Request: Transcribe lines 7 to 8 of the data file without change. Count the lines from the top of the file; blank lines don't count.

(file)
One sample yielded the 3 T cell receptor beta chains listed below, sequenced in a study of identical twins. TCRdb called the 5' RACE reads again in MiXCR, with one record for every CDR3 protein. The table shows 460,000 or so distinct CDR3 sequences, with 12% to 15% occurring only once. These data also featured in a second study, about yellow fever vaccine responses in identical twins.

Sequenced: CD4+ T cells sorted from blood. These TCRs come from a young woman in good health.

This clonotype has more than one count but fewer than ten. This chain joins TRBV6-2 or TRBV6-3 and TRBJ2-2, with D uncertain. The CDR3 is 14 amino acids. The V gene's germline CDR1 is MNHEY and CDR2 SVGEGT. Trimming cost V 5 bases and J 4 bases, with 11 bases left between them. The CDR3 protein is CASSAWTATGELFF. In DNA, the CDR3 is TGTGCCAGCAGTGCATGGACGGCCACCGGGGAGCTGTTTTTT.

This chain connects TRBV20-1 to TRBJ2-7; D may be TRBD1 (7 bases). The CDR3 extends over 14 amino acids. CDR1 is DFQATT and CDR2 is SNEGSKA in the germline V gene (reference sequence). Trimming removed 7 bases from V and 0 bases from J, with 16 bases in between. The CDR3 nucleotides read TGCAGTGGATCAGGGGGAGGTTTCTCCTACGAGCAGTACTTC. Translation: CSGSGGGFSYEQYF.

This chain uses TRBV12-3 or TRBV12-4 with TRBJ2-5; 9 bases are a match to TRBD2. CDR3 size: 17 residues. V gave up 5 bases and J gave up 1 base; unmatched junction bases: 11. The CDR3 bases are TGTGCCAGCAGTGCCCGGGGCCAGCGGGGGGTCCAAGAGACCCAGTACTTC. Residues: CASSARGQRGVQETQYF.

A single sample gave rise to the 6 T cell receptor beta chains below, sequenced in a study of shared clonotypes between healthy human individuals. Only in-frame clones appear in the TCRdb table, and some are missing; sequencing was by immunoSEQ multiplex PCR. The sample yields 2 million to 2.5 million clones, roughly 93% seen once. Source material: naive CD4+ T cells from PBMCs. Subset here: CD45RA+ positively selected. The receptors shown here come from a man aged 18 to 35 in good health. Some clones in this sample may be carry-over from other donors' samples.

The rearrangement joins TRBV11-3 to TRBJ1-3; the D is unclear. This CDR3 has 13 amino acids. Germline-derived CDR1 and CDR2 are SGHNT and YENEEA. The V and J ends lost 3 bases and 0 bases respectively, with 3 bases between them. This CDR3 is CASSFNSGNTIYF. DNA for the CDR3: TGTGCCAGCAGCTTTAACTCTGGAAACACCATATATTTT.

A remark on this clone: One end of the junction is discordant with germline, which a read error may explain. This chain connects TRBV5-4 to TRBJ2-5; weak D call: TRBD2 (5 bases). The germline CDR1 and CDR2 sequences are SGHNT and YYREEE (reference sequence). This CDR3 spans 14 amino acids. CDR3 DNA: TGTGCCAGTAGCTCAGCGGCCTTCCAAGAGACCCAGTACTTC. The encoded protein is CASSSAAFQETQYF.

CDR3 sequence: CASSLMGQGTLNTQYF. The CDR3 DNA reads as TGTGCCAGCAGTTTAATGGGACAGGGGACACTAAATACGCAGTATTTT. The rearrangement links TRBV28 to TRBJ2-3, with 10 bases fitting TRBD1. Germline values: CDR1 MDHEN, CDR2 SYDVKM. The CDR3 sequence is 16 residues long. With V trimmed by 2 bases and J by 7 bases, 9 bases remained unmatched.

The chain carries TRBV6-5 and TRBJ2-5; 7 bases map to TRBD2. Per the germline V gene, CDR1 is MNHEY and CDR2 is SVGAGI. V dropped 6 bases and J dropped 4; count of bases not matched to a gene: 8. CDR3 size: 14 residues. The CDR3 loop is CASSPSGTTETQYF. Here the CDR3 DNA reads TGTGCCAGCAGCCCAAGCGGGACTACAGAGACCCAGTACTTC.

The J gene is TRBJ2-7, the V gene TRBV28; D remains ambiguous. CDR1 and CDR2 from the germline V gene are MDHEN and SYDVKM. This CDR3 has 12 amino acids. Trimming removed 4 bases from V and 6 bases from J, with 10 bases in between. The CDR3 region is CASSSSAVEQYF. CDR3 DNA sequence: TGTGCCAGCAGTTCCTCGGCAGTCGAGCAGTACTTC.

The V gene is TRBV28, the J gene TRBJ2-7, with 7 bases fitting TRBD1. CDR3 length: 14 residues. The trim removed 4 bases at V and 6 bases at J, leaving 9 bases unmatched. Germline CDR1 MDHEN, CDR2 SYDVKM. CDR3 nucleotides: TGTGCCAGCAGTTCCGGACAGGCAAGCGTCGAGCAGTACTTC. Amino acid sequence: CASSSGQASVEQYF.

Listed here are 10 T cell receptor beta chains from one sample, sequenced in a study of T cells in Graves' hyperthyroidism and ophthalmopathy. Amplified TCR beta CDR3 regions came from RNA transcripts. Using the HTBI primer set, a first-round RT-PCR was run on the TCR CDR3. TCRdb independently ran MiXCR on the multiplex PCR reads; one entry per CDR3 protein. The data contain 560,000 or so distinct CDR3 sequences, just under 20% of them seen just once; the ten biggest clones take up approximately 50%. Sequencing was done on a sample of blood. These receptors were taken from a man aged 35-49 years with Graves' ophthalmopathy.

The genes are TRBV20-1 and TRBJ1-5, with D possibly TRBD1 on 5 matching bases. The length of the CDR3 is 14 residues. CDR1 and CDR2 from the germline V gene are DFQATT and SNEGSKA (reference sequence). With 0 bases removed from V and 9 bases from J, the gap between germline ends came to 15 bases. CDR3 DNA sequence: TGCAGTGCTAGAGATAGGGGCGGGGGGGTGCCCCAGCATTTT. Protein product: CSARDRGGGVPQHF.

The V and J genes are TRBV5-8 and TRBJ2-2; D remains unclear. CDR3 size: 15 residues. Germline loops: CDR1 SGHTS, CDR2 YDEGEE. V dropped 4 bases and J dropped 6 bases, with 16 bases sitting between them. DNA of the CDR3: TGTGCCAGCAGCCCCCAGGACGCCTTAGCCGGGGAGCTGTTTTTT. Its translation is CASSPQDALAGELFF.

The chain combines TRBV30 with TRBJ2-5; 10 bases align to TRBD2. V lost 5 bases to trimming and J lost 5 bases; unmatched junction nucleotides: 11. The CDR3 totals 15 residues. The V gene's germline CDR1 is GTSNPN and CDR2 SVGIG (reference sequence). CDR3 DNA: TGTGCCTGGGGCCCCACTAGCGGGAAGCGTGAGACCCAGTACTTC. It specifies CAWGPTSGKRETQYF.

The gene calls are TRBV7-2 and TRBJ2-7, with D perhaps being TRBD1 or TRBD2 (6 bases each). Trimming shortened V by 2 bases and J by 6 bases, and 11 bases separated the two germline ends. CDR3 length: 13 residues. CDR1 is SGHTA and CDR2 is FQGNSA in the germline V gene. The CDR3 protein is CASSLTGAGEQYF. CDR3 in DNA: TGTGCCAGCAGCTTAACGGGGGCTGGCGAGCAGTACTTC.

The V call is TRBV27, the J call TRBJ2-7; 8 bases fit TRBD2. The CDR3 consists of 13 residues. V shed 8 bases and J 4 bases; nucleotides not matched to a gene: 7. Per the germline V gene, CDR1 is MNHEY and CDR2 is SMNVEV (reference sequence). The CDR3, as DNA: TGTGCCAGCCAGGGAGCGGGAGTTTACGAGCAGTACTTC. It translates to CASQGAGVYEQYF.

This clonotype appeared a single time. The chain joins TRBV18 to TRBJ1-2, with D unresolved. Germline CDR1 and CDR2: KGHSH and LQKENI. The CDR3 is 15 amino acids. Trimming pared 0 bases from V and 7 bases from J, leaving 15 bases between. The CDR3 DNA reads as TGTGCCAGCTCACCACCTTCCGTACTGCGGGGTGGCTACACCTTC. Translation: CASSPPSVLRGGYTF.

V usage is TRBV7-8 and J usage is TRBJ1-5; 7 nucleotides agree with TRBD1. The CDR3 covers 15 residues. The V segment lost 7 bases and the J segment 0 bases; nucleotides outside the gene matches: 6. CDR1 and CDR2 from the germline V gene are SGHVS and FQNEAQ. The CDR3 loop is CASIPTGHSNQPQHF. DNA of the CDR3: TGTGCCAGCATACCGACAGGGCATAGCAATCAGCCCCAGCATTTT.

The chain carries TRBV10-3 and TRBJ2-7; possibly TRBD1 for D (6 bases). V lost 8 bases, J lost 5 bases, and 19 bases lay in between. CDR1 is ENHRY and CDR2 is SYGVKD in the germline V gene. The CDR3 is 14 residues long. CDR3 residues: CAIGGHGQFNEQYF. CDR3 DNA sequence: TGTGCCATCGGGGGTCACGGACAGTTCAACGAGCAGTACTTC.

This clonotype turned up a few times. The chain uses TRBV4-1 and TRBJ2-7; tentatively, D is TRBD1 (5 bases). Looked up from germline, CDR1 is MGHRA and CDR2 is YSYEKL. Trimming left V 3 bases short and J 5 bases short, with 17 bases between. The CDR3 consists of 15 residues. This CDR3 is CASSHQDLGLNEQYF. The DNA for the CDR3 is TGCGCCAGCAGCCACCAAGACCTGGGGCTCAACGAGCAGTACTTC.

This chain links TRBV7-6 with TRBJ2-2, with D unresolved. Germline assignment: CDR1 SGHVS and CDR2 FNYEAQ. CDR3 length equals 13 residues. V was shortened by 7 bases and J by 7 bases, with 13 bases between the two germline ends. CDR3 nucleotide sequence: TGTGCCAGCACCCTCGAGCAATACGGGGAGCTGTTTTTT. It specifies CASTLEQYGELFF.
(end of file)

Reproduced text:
The rearrangement joins TRBV11-3 to TRBJ1-3; the D is unclear. This CDR3 has 13 amino acids. Germline-derived CDR1 and CDR2 are SGHNT and YENEEA. The V and J ends lost 3 bases and 0 bases respectively, with 3 bases between them. This CDR3 is CASSFNSGNTIYF. DNA for the CDR3: TGTGCCAGCAGCTTTAACTCTGGAAACACCATATATTTT.

A remark on this clone: One end of the junction is discordant with germline, which a read error may explain. This chain connects TRBV5-4 to TRBJ2-5; weak D call: TRBD2 (5 bases). The germline CDR1 and CDR2 sequences are SGHNT and YYREEE (reference sequence). This CDR3 spans 14 amino acids. CDR3 DNA: TGTGCCAGTAGCTCAGCGGCCTTCCAAGAGACCCAGTACTTC. The encoded protein is CASSSAAFQETQYF.